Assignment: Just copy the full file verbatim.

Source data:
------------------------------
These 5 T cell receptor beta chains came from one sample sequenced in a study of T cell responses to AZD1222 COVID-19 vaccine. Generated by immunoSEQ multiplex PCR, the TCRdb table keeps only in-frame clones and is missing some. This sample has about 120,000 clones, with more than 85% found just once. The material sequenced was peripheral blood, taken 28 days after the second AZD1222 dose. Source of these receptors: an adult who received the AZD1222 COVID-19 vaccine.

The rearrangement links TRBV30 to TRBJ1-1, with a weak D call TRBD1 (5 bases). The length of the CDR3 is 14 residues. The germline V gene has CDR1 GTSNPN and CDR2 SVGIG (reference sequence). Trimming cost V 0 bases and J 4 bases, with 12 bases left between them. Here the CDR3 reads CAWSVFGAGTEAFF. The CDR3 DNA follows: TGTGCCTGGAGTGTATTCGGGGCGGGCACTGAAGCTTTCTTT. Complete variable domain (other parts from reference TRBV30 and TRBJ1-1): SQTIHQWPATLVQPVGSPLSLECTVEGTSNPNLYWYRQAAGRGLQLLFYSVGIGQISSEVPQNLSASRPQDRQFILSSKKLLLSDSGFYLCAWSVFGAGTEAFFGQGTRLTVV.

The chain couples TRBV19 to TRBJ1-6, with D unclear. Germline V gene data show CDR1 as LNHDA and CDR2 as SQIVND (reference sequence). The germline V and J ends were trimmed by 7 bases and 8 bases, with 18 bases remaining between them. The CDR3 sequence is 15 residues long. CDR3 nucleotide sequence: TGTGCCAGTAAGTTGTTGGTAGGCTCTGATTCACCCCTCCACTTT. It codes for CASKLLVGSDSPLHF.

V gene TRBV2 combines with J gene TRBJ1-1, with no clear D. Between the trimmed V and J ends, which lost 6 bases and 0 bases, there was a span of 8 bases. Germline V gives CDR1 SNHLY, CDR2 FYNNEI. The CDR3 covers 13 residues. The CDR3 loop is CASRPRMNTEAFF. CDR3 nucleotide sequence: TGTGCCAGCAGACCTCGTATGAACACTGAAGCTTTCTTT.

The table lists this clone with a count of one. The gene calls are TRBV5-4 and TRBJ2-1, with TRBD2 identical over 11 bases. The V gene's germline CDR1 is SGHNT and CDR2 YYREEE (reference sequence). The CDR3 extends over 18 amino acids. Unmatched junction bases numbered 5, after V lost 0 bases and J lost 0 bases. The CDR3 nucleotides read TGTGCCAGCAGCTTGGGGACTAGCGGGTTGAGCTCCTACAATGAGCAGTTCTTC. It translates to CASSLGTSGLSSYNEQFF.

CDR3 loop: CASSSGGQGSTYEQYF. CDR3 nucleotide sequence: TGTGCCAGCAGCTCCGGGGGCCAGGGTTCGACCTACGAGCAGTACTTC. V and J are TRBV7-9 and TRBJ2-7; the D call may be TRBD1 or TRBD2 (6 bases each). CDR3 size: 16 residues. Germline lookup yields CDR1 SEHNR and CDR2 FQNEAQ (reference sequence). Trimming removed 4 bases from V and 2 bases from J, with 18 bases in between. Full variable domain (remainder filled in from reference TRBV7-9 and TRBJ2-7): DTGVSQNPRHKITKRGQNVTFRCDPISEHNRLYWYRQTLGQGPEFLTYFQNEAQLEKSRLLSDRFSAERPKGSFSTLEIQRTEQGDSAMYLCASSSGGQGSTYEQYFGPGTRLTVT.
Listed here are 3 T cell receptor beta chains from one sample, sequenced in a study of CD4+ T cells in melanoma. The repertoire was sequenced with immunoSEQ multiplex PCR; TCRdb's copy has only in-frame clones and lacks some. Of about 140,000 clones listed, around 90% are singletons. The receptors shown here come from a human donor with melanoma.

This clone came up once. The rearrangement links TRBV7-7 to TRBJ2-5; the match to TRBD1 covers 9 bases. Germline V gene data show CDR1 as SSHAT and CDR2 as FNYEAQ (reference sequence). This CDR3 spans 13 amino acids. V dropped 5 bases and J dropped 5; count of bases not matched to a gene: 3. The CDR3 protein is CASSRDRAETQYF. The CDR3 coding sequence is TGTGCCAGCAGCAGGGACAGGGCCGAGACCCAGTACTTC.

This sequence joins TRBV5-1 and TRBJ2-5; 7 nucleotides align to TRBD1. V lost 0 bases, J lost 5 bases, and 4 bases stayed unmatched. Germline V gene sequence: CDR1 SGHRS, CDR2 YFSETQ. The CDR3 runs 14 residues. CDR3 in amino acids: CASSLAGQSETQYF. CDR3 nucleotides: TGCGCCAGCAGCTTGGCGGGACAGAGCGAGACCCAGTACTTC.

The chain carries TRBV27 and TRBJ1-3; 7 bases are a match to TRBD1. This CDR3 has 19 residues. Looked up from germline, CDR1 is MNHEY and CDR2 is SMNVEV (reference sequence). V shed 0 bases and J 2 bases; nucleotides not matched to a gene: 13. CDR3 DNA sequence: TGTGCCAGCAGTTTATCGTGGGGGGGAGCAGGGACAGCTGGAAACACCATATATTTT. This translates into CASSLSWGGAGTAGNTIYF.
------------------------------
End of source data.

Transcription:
These 5 T cell receptor beta chains came from one sample sequenced in a study of T cell responses to AZD1222 COVID-19 vaccine. Generated by immunoSEQ multiplex PCR, the TCRdb table keeps only in-frame clones and is missing some. This sample has about 120,000 clones, with more than 85% found just once. The material sequenced was peripheral blood, taken 28 days after the second AZD1222 dose. Source of these receptors: an adult who received the AZD1222 COVID-19 vaccine.

The rearrangement links TRBV30 to TRBJ1-1, with a weak D call TRBD1 (5 bases). The length of the CDR3 is 14 residues. The germline V gene has CDR1 GTSNPN and CDR2 SVGIG (reference sequence). Trimming cost V 0 bases and J 4 bases, with 12 bases left between them. Here the CDR3 reads CAWSVFGAGTEAFF. The CDR3 DNA follows: TGTGCCTGGAGTGTATTCGGGGCGGGCACTGAAGCTTTCTTT. Complete variable domain (other parts from reference TRBV30 and TRBJ1-1): SQTIHQWPATLVQPVGSPLSLECTVEGTSNPNLYWYRQAAGRGLQLLFYSVGIGQISSEVPQNLSASRPQDRQFILSSKKLLLSDSGFYLCAWSVFGAGTEAFFGQGTRLTVV.

The chain couples TRBV19 to TRBJ1-6, with D unclear. Germline V gene data show CDR1 as LNHDA and CDR2 as SQIVND (reference sequence). The germline V and J ends were trimmed by 7 bases and 8 bases, with 18 bases remaining between them. The CDR3 sequence is 15 residues long. CDR3 nucleotide sequence: TGTGCCAGTAAGTTGTTGGTAGGCTCTGATTCACCCCTCCACTTT. It codes for CASKLLVGSDSPLHF.

V gene TRBV2 combines with J gene TRBJ1-1, with no clear D. Between the trimmed V and J ends, which lost 6 bases and 0 bases, there was a span of 8 bases. Germline V gives CDR1 SNHLY, CDR2 FYNNEI. The CDR3 covers 13 residues. The CDR3 loop is CASRPRMNTEAFF. CDR3 nucleotide sequence: TGTGCCAGCAGACCTCGTATGAACACTGAAGCTTTCTTT.

The table lists this clone with a count of one. The gene calls are TRBV5-4 and TRBJ2-1, with TRBD2 identical over 11 bases. The V gene's germline CDR1 is SGHNT and CDR2 YYREEE (reference sequence). The CDR3 extends over 18 amino acids. Unmatched junction bases numbered 5, after V lost 0 bases and J lost 0 bases. The CDR3 nucleotides read TGTGCCAGCAGCTTGGGGACTAGCGGGTTGAGCTCCTACAATGAGCAGTTCTTC. It translates to CASSLGTSGLSSYNEQFF.

CDR3 loop: CASSSGGQGSTYEQYF. CDR3 nucleotide sequence: TGTGCCAGCAGCTCCGGGGGCCAGGGTTCGACCTACGAGCAGTACTTC. V and J are TRBV7-9 and TRBJ2-7; the D call may be TRBD1 or TRBD2 (6 bases each). CDR3 size: 16 residues. Germline lookup yields CDR1 SEHNR and CDR2 FQNEAQ (reference sequence). Trimming removed 4 bases from V and 2 bases from J, with 18 bases in between. Full variable domain (remainder filled in from reference TRBV7-9 and TRBJ2-7): DTGVSQNPRHKITKRGQNVTFRCDPISEHNRLYWYRQTLGQGPEFLTYFQNEAQLEKSRLLSDRFSAERPKGSFSTLEIQRTEQGDSAMYLCASSSGGQGSTYEQYFGPGTRLTVT.
Listed here are 3 T cell receptor beta chains from one sample, sequenced in a study of CD4+ T cells in melanoma. The repertoire was sequenced with immunoSEQ multiplex PCR; TCRdb's copy has only in-frame clones and lacks some. Of about 140,000 clones listed, around 90% are singletons. The receptors shown here come from a human donor with melanoma.

This clone came up once. The rearrangement links TRBV7-7 to TRBJ2-5; the match to TRBD1 covers 9 bases. Germline V gene data show CDR1 as SSHAT and CDR2 as FNYEAQ (reference sequence). This CDR3 spans 13 amino acids. V dropped 5 bases and J dropped 5; count of bases not matched to a gene: 3. The CDR3 protein is CASSRDRAETQYF. The CDR3 coding sequence is TGTGCCAGCAGCAGGGACAGGGCCGAGACCCAGTACTTC.

This sequence joins TRBV5-1 and TRBJ2-5; 7 nucleotides align to TRBD1. V lost 0 bases, J lost 5 bases, and 4 bases stayed unmatched. Germline V gene sequence: CDR1 SGHRS, CDR2 YFSETQ. The CDR3 runs 14 residues. CDR3 in amino acids: CASSLAGQSETQYF. CDR3 nucleotides: TGCGCCAGCAGCTTGGCGGGACAGAGCGAGACCCAGTACTTC.

The chain carries TRBV27 and TRBJ1-3; 7 bases are a match to TRBD1. This CDR3 has 19 residues. Looked up from germline, CDR1 is MNHEY and CDR2 is SMNVEV (reference sequence). V shed 0 bases and J 2 bases; nucleotides not matched to a gene: 13. CDR3 DNA sequence: TGTGCCAGCAGTTTATCGTGGGGGGGAGCAGGGACAGCTGGAAACACCATATATTTT. This translates into CASSLSWGGAGTAGNTIYF.